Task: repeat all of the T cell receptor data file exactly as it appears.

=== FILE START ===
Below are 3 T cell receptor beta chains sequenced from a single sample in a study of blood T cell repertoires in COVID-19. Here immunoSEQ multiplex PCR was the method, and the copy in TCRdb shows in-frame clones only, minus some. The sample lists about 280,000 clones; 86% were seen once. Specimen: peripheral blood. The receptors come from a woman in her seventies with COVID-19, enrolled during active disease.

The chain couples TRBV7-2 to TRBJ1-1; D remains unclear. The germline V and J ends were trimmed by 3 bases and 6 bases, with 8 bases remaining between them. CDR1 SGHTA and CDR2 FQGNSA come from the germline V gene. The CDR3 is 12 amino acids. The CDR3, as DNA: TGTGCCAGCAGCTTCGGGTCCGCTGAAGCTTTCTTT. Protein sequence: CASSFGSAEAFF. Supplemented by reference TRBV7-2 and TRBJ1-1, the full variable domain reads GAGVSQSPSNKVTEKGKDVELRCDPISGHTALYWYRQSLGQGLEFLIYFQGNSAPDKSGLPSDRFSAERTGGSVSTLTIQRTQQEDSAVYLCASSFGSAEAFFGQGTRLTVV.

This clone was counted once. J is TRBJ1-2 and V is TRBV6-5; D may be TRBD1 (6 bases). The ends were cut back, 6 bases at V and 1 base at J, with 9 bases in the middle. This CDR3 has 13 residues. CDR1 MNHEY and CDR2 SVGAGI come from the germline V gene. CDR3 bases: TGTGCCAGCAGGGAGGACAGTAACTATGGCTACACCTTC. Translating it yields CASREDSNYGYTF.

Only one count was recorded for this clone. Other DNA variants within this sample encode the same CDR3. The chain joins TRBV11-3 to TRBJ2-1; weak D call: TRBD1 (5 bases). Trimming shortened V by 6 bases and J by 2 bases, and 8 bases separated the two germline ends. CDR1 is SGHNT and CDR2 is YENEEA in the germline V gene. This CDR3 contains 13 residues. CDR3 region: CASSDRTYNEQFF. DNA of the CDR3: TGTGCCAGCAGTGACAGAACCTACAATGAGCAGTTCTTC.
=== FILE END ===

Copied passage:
Below are 3 T cell receptor beta chains sequenced from a single sample in a study of blood T cell repertoires in COVID-19. Here immunoSEQ multiplex PCR was the method, and the copy in TCRdb shows in-frame clones only, minus some. The sample lists about 280,000 clones; 86% were seen once. Specimen: peripheral blood. The receptors come from a woman in her seventies with COVID-19, enrolled during active disease.

The chain couples TRBV7-2 to TRBJ1-1; D remains unclear. The germline V and J ends were trimmed by 3 bases and 6 bases, with 8 bases remaining between them. CDR1 SGHTA and CDR2 FQGNSA come from the germline V gene. The CDR3 is 12 amino acids. The CDR3, as DNA: TGTGCCAGCAGCTTCGGGTCCGCTGAAGCTTTCTTT. Protein sequence: CASSFGSAEAFF. Supplemented by reference TRBV7-2 and TRBJ1-1, the full variable domain reads GAGVSQSPSNKVTEKGKDVELRCDPISGHTALYWYRQSLGQGLEFLIYFQGNSAPDKSGLPSDRFSAERTGGSVSTLTIQRTQQEDSAVYLCASSFGSAEAFFGQGTRLTVV.

This clone was counted once. J is TRBJ1-2 and V is TRBV6-5; D may be TRBD1 (6 bases). The ends were cut back, 6 bases at V and 1 base at J, with 9 bases in the middle. This CDR3 has 13 residues. CDR1 MNHEY and CDR2 SVGAGI come from the germline V gene. CDR3 bases: TGTGCCAGCAGGGAGGACAGTAACTATGGCTACACCTTC. Translating it yields CASREDSNYGYTF.

Only one count was recorded for this clone. Other DNA variants within this sample encode the same CDR3. The chain joins TRBV11-3 to TRBJ2-1; weak D call: TRBD1 (5 bases). Trimming shortened V by 6 bases and J by 2 bases, and 8 bases separated the two germline ends. CDR1 is SGHNT and CDR2 is YENEEA in the germline V gene. This CDR3 contains 13 residues. CDR3 region: CASSDRTYNEQFF. DNA of the CDR3: TGTGCCAGCAGTGACAGAACCTACAATGAGCAGTTCTTC.